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It can be overwhelming to navigate mobile application management tools -- but with some testing, IT can find the right one that balances budget and requirements.
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Mobile application management (MAM) is one of the three elements of enterprise mobility management (EMM), along with mobile device management (MDM) and mobile content management. IT can purchase all three combined in an EMM suite with a single management console, integrated services across the three elements and favorable costs.
Even though EMM suites often sound like the best option, there is a market for stand-alone mobile application management tools.
Reasons to choose mobile application management tools
MAM suites typically include an enterprise app store, app whitelisting and blacklisting, access and license management, app upgrades, beta and maintenance release distribution, and management alerts and reporting.
Consider these reasons to pick a stand-alone MAM suite.
Mix and match. The main advantage of selecting stand-alone mobile application management tools is to get the best option possible without paying for unnecessary features. For example, IT might need another license to use MAM capabilities in an EMM suite.
Some EMM suites provide a broader service that might lack functionality or violate local policy. EMM suites and MDM tools also take over the whole device, which requires more time to update and patch security issues.
Stand-alone MAM options, however, enable IT to manage applications without controlling a whole device, which is helpful for organizations with contract employees or BYOD policies. Many stand-alone MAM tools enable IT to release and update apps more effectively. For example, Appaloosa Technology SAS' cloud-based MAM tool has a software development kit to manage forced upgrades.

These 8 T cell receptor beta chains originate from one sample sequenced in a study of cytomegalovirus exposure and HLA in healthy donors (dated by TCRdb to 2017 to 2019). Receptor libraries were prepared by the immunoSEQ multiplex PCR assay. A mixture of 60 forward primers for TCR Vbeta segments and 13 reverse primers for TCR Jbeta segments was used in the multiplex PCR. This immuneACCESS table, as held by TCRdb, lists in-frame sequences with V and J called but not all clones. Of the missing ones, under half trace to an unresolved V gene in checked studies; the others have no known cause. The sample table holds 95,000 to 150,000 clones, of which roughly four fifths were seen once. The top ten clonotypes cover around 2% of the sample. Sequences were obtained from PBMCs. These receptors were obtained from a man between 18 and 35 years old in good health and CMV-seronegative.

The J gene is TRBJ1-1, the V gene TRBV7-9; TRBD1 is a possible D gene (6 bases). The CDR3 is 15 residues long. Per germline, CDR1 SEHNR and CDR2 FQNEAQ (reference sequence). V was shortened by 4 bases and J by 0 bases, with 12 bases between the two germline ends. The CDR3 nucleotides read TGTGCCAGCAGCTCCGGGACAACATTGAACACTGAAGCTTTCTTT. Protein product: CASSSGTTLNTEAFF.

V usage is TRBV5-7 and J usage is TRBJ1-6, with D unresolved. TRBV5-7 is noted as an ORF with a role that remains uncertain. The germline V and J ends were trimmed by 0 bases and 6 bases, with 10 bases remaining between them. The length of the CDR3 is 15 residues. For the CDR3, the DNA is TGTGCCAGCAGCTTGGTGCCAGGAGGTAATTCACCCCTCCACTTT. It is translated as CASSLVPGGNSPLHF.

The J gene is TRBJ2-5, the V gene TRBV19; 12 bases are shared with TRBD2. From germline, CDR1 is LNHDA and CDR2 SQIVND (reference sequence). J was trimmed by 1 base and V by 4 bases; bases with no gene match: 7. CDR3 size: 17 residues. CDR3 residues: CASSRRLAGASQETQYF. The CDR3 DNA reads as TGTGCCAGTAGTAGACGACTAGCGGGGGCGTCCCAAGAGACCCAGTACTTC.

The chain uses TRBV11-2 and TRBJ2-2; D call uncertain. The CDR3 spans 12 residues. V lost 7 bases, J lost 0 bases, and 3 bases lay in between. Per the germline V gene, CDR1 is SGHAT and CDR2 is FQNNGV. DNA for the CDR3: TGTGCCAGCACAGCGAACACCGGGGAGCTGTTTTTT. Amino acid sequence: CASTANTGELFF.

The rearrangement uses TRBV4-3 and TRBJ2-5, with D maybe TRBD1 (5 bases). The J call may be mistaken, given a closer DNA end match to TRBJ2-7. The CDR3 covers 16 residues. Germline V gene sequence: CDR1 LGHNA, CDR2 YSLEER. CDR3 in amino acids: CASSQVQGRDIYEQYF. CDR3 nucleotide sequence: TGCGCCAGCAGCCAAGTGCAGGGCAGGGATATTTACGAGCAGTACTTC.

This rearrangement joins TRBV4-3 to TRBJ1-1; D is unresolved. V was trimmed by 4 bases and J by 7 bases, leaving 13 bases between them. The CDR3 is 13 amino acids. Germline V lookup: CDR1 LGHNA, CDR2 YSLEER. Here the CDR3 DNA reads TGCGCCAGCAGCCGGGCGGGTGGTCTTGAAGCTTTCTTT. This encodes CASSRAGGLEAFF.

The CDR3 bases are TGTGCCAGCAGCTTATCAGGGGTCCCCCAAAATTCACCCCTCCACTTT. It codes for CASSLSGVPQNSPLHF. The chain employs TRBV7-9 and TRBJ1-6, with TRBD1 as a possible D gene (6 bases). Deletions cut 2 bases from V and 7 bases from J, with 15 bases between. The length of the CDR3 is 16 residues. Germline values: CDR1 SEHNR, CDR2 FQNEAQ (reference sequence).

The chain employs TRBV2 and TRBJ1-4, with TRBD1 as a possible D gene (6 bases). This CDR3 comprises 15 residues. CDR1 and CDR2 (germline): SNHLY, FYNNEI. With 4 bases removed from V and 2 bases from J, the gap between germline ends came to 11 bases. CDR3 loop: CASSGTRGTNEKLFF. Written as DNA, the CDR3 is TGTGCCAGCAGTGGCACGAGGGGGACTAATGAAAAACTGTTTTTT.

Specialized functionality. Both functionality and style vary across MAM implementations, making it possible to find a suite that meets your specific needs. IT should make a complete list of requirements to vet before purchasing any operational management tools. Often, a specific stand-alone MAM product can offer customization that an EMM suite cannot.
For example, Apperian and Appaloosa enable IT to create custom branded enterprise app stores. IT should consider other factors when making a decision to choose between stand-alone MAM or an EMM suite, such as whether the product will integrate with other management systems and comply with local procedures.
Mobile apps provide enterprise advantages
Lower cost. The mix and match strategy of MAM tools can be cheaper because the pricing of integrated EMM suites can increase in scenarios that occur over time. EMM suites that charge a la carte can become expensive as IT adds more features. EMM suites that give a fixed price per month that grows logarithmically over time for a certain number of users creates stable costs.
MAM suites offer lower costs per user, but this increases linearly based on the number of users. Companies need to estimate long-term costs, including maintenance, to pick their suite.
Cons of stand-alone mobile application management tools
Flexibility always has a price. Here are some disadvantages of using a stand-alone MAM tool.
Another management console. A stand-alone mobile application management tool can cost less, but it also has administrative consoles, databases and operating costs. Operating expenses will increase as personnel costs and management tool sets grow.
Licensing concerns. Evaluate the licensing of a MAM tool and the apps it manages. Some MAM tools make license management easier, as they are specifically made to manage app licenses. MAM tools are often more cost-effective than EMM suites, which might need additional licensing to execute the same functions as stand-alone MAM tools.
Coordination with other services and tools. More integration is preferable, as there are fewer interface points where errors can occur. An additional tool may result in conflicts, databases that need synchronization or a change in operational procedures. It's important to evaluate the total impact before making a purchase.